Tumor-derived small extracellular vesicles inhibit the efficacy of CAR T cells against solid tumors

Chimeric antigen receptor (CAR) T cell therapy has shown remarkable success in the treatment of hematologic malignancies. Unfortunately, it has limited efficacy against solid tumors, even when the targeted antigens are well expressed. A better understanding of the underlying mechanisms of CAR T cell therapy resistance in solid tumors is necessary to develop strategies to improve efficacy.

University of Pennsylvania researchers report that solid tumors release small extracellular vesicles (sEVs) that carry both targeted tumor antigens and the immune checkpoint protein PD-L1. These sEVs acted as cell-free functional units to preferentially interact with cognate CAR T cells and efficiently inhibited their proliferation, migration, and function. In syngeneic mouse tumor models, blocking tumor sEV secretion not only boosted the infiltration and anti-tumor activity of CAR T cells but also improved endogenous anti-tumor immunity. These results suggest that solid tumors use sEVs as an active defense mechanism to resist CAR T cells and implicate tumor sEVs as a potential therapeutic target to optimize CAR T cell therapy against solid tumors.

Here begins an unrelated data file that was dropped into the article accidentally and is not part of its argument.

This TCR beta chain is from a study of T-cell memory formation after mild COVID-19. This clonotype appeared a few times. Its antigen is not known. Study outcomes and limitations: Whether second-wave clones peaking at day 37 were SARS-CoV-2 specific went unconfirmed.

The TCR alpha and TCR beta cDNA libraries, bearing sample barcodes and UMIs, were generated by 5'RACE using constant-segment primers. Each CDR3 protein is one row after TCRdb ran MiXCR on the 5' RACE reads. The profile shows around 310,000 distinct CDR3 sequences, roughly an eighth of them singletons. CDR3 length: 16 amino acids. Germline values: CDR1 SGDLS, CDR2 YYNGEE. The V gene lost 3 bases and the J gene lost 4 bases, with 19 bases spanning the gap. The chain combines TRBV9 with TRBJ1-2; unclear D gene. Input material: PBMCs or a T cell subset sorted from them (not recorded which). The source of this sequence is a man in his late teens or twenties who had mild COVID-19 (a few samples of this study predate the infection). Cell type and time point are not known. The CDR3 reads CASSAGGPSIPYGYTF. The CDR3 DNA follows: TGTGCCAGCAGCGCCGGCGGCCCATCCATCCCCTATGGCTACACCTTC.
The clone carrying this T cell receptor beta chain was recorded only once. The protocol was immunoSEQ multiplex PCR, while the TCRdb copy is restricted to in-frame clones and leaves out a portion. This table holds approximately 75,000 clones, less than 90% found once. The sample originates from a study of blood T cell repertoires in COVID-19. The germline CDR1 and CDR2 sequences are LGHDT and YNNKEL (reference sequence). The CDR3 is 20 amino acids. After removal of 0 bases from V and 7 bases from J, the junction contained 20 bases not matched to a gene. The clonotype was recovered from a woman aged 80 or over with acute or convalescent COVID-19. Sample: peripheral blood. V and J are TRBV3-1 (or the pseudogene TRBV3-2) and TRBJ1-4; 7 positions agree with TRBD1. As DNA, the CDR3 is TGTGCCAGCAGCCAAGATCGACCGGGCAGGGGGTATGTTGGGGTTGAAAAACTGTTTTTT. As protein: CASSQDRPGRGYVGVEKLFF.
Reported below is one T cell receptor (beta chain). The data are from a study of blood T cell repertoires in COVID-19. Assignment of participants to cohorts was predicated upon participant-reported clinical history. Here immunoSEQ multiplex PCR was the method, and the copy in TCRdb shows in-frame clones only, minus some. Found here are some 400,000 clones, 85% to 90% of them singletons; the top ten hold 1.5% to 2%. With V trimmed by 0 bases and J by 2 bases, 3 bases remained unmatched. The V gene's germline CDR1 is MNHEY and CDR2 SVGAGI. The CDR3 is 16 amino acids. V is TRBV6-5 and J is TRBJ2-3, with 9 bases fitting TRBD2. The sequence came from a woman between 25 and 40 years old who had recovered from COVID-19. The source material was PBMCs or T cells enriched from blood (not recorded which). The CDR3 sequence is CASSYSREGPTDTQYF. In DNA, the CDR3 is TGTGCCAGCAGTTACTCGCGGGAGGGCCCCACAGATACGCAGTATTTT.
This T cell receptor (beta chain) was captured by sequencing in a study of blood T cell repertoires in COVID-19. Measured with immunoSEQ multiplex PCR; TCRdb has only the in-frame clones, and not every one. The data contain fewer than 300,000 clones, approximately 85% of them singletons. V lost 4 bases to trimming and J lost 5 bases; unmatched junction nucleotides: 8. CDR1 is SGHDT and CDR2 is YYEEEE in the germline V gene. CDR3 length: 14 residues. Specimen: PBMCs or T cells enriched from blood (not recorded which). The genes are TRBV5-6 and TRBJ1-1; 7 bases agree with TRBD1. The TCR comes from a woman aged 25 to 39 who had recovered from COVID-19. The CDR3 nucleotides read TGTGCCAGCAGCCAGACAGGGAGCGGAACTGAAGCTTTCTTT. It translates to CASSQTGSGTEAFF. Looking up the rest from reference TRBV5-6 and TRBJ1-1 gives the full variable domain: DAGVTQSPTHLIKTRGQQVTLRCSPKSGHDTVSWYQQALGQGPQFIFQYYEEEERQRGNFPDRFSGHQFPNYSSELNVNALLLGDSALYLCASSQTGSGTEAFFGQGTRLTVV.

Zhong W, Xiao Z, Qin Z, Yang J, Wen Y, Yu Z, Li Y, Sheppard NC, Fuchs SY, Xu X, Herlyn M, June CH, Pure E, Guo W. (2023) Tumor-derived Small Extracellular Vesicles Inhibit the Efficacy of CAR T Cells against Solid Tumors. Cancer Res [Epub ahead of print]. [article]

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